Marianne Kinzel’s First Book of Modern Lace Knitting was the last book that I bought at The Point last March before it went out of business. The book is a great resource of lace patterns with BOTH instructions and charts. It has an introduction to lace knitting including doilies which shows step by step photographs of how to start and read the patterns.
I’ve been looking (read drooling) at Marianne Kinzel’s lace doily patterns for almost a year debating which one to make into a shawl. Now that I’ve finished the Mommes Lysedug, I am going to make the Primula Lace Coffee Cloth as a shawl. DailyFibreKnit’s wedding shawl helped push me to the decision. The Primula design is very open and lacy.
In part, I want to test out the Sheep Shop Wensleydale 4 ply Longwoolthat I bought from Flying Fibers at the May 2009 MDSW. I have four skeins of 186 yards each in a deep charcoal grey. Since grey is a big color this spring, it will make a wonderful accessory.
The Wensleydale yarn has a wonderful sheen although to my sensitive skin it feels a bit scratchy. Therefore, I want to knit with this wool with its wonderful sheen before this year’s MDSW to see whether I want to buy more at MDSW. This English yarn from Yorkshire doesn’t give any indication of needle size. For Americans, 4 ply translates to fingering weight which is similar to a thin sock yarn. Since I want to make a shawl, I’m using size 8 needles.
Marianne Kinzel’s Primula Doily has 90 rows which a few knitters on Ravelry have extended. Looking at the chart it will be a challenge to do so but I am willing to test my charting abilities if I have extra yarn to knit. It starts with eight repeats and increases to sixteen repeats as the lace grows. An eight repeat lace pattern is good for three needles since you divide the patterns into 3-3-2 across the needles making it easy to tell which is the third needle.
Knitted Yarns Editor-in-Chief
To block my Oxblood Mommes Lysedug Shawl, I soaked it in cold water and hair conditioner (yes you read that correctly!) for at least a half hour. Based on the comments on Ravelry about the Madeline Tosh superwash merino laceweight, I was concerned that the finished piece wouldn’t grow the way most lace does. In a way, this was funny since I often knit shawls using sock yarn which is superwash or at least has some acryllic in it to prevent shrinkage.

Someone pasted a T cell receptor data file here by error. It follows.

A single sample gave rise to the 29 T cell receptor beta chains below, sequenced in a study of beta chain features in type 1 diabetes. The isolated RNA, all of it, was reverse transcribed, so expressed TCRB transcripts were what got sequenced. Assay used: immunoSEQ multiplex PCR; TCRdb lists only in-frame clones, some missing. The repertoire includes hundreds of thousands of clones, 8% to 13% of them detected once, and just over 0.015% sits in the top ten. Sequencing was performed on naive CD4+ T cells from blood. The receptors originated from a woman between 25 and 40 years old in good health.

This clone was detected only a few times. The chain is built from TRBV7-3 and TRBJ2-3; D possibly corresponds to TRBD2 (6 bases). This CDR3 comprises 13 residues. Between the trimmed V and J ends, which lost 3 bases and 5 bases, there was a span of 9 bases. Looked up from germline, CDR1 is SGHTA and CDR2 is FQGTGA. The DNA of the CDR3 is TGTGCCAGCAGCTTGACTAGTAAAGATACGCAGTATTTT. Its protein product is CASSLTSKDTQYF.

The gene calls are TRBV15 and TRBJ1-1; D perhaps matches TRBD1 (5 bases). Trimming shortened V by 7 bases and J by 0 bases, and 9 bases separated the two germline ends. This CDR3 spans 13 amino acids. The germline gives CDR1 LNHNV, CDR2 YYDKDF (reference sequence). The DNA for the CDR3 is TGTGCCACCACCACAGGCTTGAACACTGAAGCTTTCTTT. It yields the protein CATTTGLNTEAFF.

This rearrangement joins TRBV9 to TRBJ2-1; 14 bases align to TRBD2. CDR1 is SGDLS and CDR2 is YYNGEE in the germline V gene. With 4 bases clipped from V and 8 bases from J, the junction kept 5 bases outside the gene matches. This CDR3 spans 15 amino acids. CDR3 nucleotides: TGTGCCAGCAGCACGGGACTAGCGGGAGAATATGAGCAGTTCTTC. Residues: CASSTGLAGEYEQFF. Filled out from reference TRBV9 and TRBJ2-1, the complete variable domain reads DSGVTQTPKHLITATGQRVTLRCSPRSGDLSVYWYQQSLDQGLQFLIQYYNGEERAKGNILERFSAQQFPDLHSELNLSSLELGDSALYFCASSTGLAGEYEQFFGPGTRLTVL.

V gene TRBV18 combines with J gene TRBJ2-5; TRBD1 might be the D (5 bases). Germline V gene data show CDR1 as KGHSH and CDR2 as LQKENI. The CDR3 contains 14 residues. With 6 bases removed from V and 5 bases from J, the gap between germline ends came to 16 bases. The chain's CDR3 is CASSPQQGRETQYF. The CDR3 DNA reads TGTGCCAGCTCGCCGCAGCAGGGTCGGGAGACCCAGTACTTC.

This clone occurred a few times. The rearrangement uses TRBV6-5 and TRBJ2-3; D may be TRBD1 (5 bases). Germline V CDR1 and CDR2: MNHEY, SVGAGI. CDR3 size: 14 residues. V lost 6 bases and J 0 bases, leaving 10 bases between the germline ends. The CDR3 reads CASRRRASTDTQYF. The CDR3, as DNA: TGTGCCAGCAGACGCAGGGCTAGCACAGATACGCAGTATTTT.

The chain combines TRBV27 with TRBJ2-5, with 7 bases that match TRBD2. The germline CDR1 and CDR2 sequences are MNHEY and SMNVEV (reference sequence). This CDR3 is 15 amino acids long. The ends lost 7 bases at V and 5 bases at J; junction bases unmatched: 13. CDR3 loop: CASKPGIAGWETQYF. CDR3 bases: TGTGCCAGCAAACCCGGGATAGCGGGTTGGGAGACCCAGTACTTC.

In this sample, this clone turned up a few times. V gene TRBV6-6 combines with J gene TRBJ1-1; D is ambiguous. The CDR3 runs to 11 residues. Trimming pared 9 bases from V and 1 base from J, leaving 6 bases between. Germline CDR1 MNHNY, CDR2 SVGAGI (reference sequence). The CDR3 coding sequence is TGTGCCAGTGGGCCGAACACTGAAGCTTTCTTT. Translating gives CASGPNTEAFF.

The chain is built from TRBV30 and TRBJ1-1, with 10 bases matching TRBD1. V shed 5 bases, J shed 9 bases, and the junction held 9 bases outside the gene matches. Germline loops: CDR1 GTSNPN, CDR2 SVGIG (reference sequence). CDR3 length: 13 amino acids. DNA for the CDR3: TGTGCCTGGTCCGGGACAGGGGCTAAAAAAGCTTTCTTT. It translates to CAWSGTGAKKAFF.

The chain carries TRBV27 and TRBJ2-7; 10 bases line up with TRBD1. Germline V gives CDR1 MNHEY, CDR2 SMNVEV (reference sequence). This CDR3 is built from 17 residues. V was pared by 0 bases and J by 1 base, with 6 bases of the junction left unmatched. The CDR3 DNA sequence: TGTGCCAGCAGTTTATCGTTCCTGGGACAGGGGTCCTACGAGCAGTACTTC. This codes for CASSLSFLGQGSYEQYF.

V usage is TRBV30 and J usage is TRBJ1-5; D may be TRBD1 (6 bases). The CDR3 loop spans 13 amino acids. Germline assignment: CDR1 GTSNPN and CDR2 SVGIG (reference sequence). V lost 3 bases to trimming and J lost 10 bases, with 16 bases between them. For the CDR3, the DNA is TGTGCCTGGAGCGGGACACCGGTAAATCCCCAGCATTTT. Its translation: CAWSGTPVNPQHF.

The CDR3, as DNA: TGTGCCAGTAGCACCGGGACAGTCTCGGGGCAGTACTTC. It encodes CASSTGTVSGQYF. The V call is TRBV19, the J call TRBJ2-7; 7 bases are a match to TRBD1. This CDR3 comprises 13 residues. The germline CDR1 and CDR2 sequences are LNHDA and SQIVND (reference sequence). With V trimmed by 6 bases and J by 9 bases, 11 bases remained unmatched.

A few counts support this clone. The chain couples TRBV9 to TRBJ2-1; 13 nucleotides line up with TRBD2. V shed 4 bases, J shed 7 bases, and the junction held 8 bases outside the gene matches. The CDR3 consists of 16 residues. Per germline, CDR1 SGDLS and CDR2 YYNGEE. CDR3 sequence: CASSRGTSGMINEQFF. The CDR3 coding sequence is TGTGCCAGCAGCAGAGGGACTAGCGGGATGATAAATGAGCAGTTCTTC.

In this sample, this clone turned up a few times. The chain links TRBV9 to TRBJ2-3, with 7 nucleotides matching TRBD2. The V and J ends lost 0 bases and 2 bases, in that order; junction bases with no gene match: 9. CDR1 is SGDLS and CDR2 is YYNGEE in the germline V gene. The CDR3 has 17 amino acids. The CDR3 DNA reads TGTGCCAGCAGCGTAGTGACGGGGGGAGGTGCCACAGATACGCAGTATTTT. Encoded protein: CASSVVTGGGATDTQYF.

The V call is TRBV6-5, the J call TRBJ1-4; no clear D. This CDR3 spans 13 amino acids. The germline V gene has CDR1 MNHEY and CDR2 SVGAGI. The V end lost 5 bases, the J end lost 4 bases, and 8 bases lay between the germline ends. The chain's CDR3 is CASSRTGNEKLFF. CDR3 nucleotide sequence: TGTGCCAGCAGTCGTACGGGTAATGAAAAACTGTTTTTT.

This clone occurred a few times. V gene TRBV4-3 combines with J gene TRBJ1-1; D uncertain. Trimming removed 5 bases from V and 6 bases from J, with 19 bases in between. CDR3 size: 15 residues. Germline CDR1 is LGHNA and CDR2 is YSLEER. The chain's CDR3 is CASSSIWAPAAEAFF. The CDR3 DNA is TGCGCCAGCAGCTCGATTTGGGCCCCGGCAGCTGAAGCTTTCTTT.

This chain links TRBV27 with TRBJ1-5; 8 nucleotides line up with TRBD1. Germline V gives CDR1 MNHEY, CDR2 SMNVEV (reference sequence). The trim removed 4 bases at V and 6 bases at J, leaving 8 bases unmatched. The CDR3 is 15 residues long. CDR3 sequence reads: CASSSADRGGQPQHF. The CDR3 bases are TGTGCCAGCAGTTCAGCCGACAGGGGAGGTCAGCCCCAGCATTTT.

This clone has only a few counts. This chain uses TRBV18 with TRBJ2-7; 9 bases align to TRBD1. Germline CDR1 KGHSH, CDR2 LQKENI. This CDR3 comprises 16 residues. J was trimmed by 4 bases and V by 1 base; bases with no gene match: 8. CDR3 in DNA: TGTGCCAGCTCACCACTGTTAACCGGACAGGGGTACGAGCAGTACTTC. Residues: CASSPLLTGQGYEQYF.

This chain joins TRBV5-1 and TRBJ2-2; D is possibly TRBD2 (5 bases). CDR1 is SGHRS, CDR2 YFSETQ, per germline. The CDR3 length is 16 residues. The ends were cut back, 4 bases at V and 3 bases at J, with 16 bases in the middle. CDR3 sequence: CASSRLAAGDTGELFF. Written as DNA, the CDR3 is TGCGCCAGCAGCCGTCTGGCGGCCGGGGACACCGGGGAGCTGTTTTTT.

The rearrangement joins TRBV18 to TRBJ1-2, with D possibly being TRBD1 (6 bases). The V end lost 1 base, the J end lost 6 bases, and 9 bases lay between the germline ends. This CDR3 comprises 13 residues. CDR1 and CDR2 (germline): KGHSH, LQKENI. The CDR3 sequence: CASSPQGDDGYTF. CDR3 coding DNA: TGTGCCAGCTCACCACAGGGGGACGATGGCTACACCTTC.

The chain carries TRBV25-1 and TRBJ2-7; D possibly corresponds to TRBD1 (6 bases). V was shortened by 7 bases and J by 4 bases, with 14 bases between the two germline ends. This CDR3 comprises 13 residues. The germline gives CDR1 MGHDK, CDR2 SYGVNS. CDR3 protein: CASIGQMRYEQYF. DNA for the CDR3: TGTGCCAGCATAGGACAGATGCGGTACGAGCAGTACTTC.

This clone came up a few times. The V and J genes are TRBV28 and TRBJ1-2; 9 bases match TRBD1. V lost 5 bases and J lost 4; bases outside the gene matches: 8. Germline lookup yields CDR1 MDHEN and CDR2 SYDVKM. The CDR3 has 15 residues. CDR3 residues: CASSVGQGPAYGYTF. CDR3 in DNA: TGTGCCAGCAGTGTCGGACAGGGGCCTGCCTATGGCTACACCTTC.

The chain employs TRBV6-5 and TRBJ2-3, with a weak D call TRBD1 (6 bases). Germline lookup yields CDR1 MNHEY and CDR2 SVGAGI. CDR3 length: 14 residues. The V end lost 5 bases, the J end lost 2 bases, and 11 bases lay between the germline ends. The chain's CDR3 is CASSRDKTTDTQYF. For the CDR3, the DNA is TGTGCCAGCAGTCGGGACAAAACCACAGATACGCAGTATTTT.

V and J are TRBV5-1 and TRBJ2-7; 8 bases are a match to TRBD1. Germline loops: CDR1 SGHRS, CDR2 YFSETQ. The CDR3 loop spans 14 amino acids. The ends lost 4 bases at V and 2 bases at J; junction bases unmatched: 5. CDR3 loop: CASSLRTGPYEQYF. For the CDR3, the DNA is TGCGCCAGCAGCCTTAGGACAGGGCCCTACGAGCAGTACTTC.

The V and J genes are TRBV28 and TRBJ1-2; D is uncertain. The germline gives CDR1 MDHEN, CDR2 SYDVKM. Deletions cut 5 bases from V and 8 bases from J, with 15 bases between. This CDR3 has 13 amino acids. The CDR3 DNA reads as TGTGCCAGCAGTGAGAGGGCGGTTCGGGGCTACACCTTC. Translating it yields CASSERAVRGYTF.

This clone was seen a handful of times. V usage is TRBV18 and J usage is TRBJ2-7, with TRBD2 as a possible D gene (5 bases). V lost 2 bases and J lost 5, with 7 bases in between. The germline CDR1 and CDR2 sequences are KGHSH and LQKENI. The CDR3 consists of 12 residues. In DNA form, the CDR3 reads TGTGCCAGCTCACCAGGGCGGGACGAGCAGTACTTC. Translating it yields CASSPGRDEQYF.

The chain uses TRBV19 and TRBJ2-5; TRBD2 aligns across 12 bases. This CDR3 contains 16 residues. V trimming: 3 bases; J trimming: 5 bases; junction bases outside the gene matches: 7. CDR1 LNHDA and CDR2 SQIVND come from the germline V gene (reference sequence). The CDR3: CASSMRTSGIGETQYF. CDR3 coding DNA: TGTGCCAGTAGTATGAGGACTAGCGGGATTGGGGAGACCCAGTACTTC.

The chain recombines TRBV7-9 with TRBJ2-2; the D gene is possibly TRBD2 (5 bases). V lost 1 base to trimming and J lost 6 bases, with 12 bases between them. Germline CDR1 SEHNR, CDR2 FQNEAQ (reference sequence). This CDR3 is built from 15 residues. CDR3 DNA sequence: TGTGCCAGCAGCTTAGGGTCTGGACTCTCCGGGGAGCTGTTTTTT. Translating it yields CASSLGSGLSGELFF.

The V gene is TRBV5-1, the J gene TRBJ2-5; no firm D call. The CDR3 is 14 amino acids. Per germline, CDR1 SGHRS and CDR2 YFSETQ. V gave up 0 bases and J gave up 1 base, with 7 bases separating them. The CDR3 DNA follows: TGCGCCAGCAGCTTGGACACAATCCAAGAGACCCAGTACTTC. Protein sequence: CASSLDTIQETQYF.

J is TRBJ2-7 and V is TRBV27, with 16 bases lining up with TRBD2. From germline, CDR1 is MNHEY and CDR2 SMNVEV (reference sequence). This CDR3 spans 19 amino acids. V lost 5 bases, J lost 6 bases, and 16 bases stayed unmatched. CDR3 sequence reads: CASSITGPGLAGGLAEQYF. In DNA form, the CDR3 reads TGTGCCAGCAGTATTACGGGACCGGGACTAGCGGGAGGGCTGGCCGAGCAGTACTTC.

I pinned the circular Mommes Lysedug shawl free form by following the lines from the various lace points. I measured 21 inches from the center point all the way around. About half way through I ran out of pins and Mr. Husband had to locate some in an old sewing box. Since I used two towels to block the piece, I pinned them together at the seam and taped them to the wood floor to keep them in place.
Before washing, the Mommes Lysedug shawl measured about 24 inches in diameter. After pinning, the lace doily measured 42 inches across from point to point. After removing the pins, the circular lace shawl shrank slightly to about 38 inches. The lace grew over 50% in diameter, although not as much as other materials. There is still stretch in the finished material. I was happy since I wanted a shawl to cover my shoulders and be more than a lace collar.
For lace knitting, I prefer a material that will retain its blocked state rather than shrinking back. At the time that I bought the Tosh Lace, I didn’t realize this. In the future, I would take it into consideration. While I liked the Oxblood colorway, I wish that there was more of a pattern to the dying. I found the dark purples and blacks made reading the lace more difficult. Given the price for laceweight merino, I was underwhelmed with the yarn. The colors are wonderful as is the feel of the yarn but they didn’t perform well for the purpose of knitting lace.
Despite my issues with the yarn, I love the piece although I could have done a better job of pinning the points.
Here are some photographs to give you an idea of how it looks. I strongly recommend this lace project.
I finally finished my Mommes Lysedug lace scarf! Mind you, it took me almost an hour to do the bind off!
Having done a lot of comparisons across circular shawls and doilies, I thought that it would use most of the 950 yards of the Oxblood colored Madeline Tosh superwash merino lace weight wool that I bought at Stitches East in Hartford last October. Yet, I had 1 1/2 ounces of yarn left after knitting the 111 pattern rows, one additional row of plain knitting and an elastic bind off.
My lace doily/scarf measured about 22 inches across using a size 5 needle.
Here are my 5 recommendations for knitting the Mommes Lysedug Doily: